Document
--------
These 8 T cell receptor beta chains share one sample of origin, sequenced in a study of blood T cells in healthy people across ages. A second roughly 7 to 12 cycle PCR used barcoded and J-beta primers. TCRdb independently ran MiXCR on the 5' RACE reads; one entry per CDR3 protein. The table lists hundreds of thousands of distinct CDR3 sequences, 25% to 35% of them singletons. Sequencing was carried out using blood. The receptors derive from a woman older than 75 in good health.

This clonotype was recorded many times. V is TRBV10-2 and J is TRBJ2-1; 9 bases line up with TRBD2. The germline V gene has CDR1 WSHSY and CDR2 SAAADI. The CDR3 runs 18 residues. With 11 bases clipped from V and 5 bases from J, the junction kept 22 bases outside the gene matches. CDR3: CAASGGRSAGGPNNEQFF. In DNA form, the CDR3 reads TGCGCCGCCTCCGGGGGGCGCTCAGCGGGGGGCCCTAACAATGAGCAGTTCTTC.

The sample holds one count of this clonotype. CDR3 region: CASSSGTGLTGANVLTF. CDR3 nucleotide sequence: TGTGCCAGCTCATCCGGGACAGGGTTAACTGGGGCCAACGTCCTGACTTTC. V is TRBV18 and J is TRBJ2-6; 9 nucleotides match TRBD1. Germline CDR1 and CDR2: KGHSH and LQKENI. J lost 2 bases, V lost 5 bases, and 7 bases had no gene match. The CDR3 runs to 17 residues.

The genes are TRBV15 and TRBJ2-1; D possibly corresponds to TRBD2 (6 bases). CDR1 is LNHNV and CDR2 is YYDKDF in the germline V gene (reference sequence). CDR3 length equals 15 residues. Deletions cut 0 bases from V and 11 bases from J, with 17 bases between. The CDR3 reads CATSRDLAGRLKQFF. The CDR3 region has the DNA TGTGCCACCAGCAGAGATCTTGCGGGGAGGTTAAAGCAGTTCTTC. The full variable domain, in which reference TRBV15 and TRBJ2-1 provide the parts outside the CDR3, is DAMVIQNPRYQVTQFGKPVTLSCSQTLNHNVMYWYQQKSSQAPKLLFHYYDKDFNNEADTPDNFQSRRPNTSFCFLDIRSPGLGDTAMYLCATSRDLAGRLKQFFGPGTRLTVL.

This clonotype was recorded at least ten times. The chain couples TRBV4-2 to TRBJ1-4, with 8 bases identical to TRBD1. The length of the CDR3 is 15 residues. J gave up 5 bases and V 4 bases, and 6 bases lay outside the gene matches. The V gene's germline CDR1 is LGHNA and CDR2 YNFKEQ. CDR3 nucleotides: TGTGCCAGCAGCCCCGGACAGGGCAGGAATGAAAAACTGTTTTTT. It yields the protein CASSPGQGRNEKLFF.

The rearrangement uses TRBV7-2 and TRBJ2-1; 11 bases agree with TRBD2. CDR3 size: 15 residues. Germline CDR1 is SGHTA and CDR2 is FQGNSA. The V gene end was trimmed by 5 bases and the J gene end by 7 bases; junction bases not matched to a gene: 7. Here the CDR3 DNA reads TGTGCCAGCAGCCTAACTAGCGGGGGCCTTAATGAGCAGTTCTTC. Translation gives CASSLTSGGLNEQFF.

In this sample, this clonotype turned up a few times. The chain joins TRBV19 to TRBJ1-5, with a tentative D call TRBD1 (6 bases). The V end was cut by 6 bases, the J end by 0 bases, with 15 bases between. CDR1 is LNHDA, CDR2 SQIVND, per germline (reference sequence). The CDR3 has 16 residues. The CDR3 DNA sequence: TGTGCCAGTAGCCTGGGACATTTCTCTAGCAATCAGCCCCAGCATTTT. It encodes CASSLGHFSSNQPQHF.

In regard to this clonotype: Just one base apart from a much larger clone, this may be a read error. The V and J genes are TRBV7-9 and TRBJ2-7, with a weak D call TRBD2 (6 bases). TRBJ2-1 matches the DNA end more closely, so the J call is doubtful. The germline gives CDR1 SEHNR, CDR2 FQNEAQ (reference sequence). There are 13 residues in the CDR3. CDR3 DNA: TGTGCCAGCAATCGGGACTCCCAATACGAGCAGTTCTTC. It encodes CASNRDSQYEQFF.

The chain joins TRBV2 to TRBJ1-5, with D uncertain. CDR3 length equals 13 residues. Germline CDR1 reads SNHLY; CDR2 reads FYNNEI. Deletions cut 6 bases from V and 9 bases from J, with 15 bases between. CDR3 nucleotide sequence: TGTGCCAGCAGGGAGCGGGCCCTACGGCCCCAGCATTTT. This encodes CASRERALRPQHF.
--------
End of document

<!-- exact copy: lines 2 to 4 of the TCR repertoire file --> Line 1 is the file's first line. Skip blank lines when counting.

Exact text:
This clonotype was recorded many times. V is TRBV10-2 and J is TRBJ2-1; 9 bases line up with TRBD2. The germline V gene has CDR1 WSHSY and CDR2 SAAADI. The CDR3 runs 18 residues. With 11 bases clipped from V and 5 bases from J, the junction kept 22 bases outside the gene matches. CDR3: CAASGGRSAGGPNNEQFF. In DNA form, the CDR3 reads TGCGCCGCCTCCGGGGGGCGCTCAGCGGGGGGCCCTAACAATGAGCAGTTCTTC.

The sample holds one count of this clonotype. CDR3 region: CASSSGTGLTGANVLTF. CDR3 nucleotide sequence: TGTGCCAGCTCATCCGGGACAGGGTTAACTGGGGCCAACGTCCTGACTTTC. V is TRBV18 and J is TRBJ2-6; 9 nucleotides match TRBD1. Germline CDR1 and CDR2: KGHSH and LQKENI. J lost 2 bases, V lost 5 bases, and 7 bases had no gene match. The CDR3 runs to 17 residues.

The genes are TRBV15 and TRBJ2-1; D possibly corresponds to TRBD2 (6 bases). CDR1 is LNHNV and CDR2 is YYDKDF in the germline V gene (reference sequence). CDR3 length equals 15 residues. Deletions cut 0 bases from V and 11 bases from J, with 17 bases between. The CDR3 reads CATSRDLAGRLKQFF. The CDR3 region has the DNA TGTGCCACCAGCAGAGATCTTGCGGGGAGGTTAAAGCAGTTCTTC. The full variable domain, in which reference TRBV15 and TRBJ2-1 provide the parts outside the CDR3, is DAMVIQNPRYQVTQFGKPVTLSCSQTLNHNVMYWYQQKSSQAPKLLFHYYDKDFNNEADTPDNFQSRRPNTSFCFLDIRSPGLGDTAMYLCATSRDLAGRLKQFFGPGTRLTVL.